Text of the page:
Have you been working on anything in quarantine? Has it been a fruitful time creatively? I mean, you just put out a record, I don't mean to minimize that, but is there anything else you've been working on?

I've done some side project stuff. I did a band called Dead End America with Nick Oliveri and Slayer Hippy from Poison Idea who actually passed away. And then there's this band Ho99o9, I did vocals on a song with them – I've just been trying to keep busy.

Eyehategod's got some plans, we've got some ideas up our sleeve. But we're just waiting to see. We're actually writing new songs right now, so we'll see what's up with that.

I saw you guys have been promoting something with, like a cryptocurrency or something like that?

That's me and a friend of mine. He just made like an NFT and is waiting to put it up for sale. I don't know what, he's, he's the mastermind behind it. He just wanted to use, like my name and stuff for it. So I'm into it—I'm knowledgeable of it and I was excited to do that.

The same guy did a three minute video from a song from the new album. And we're going to release it as an NFT. There's only gonna be one that exists, and we can sell off pieces of it.

Sounds like Eyehategod is moving into the future.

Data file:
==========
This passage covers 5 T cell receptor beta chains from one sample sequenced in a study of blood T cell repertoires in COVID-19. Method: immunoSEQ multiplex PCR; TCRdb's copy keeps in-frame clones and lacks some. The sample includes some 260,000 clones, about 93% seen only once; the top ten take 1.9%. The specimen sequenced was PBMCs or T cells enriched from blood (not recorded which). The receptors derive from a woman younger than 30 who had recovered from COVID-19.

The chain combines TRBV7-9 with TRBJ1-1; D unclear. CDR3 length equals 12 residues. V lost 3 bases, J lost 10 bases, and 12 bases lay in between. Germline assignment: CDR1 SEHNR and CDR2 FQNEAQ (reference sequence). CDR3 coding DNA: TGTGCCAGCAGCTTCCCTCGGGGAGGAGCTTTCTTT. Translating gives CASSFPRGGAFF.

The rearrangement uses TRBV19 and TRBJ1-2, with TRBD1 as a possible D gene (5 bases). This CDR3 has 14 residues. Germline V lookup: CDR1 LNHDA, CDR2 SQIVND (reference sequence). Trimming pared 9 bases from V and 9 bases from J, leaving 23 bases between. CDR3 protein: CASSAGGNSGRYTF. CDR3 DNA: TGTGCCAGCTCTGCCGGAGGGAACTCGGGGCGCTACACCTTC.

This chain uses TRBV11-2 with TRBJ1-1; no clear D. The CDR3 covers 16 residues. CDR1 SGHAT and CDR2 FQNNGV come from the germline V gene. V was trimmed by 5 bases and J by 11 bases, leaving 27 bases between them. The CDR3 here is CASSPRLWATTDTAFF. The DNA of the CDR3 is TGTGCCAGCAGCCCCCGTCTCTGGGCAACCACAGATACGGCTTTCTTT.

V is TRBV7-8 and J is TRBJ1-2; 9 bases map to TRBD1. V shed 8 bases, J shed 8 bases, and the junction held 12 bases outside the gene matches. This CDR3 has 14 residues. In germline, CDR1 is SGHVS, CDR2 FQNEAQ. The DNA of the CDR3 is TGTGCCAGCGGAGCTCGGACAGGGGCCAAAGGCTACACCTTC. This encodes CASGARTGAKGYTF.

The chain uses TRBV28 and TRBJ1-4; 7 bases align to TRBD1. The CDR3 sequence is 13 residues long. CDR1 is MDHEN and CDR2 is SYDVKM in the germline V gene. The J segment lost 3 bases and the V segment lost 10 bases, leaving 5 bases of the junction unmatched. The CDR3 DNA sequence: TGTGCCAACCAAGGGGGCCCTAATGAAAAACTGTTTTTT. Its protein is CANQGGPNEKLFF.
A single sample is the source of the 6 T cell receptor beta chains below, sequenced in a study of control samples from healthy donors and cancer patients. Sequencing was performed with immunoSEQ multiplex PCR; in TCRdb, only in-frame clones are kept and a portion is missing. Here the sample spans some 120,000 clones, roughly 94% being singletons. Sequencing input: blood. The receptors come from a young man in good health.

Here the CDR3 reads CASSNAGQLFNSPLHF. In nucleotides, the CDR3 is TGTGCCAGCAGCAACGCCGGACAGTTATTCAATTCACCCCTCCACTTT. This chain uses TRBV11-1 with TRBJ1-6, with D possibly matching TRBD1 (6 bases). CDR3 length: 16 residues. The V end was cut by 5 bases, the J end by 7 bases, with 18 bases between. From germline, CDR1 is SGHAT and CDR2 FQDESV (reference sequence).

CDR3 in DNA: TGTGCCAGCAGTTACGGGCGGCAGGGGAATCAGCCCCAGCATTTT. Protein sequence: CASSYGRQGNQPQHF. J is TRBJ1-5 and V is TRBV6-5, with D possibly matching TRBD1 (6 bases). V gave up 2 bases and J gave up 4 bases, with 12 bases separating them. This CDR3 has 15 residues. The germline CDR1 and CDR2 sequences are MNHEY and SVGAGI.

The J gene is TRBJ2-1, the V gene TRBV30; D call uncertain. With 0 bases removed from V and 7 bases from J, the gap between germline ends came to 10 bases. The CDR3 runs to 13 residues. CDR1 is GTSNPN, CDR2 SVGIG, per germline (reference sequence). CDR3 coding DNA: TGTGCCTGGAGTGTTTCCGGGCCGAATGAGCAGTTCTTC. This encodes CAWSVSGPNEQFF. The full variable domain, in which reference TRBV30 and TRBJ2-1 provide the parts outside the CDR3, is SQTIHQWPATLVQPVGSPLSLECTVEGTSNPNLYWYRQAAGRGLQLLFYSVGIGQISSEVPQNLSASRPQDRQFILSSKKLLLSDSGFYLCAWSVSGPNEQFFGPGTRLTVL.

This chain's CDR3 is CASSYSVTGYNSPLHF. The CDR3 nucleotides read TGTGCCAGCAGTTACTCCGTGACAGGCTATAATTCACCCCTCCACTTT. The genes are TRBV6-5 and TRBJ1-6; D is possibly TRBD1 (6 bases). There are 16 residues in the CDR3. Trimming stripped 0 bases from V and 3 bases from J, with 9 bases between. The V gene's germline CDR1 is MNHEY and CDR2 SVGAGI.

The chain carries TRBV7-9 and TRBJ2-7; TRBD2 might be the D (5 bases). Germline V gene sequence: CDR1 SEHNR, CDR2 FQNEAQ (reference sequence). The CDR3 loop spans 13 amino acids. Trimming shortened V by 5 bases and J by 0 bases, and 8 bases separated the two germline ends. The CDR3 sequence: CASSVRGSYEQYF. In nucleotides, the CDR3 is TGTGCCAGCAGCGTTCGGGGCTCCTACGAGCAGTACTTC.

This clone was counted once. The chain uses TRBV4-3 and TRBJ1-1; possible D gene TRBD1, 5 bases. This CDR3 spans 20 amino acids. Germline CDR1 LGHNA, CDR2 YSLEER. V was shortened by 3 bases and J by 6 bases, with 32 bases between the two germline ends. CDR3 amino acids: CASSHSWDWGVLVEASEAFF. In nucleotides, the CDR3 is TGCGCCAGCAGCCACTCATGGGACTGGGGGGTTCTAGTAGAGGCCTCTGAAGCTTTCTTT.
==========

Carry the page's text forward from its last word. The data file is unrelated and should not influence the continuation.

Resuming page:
Well, It's me. Jimmy doesn't even know what an NFT is, but that's fine (laughs). This whole band is invested in crypto and stuff. I mean, actually, Jimmy's bought Litecoin before. But this project was kind of something me and this other guy did just to see what happens. There's a few bands, like Kings of Leon, I think did something with an NFT too.

That might be the only thing you guys have in common.

Right? There's this rapper Ill Bill—I think he's from Brooklyn or Queens—his whole thing is that they're totally into metal and heavy music and stuff. But he's got an NFT out as well. So I'm kind of competing with those guys.

There you go—that'll keep you busy now. I think that's all I got for now. Thanks for taking the time. I really appreciate it, and I hope I can say "Hey" in person in Brooklyn, one of these days when you all can get back out here.

Yeah, man, I'm approachable. Just come up and say 'hey'. We'll be back soon.


A History of Nomadic Behavior released March 12th, 2021 via Century Media Records.

More From Invisible Oranges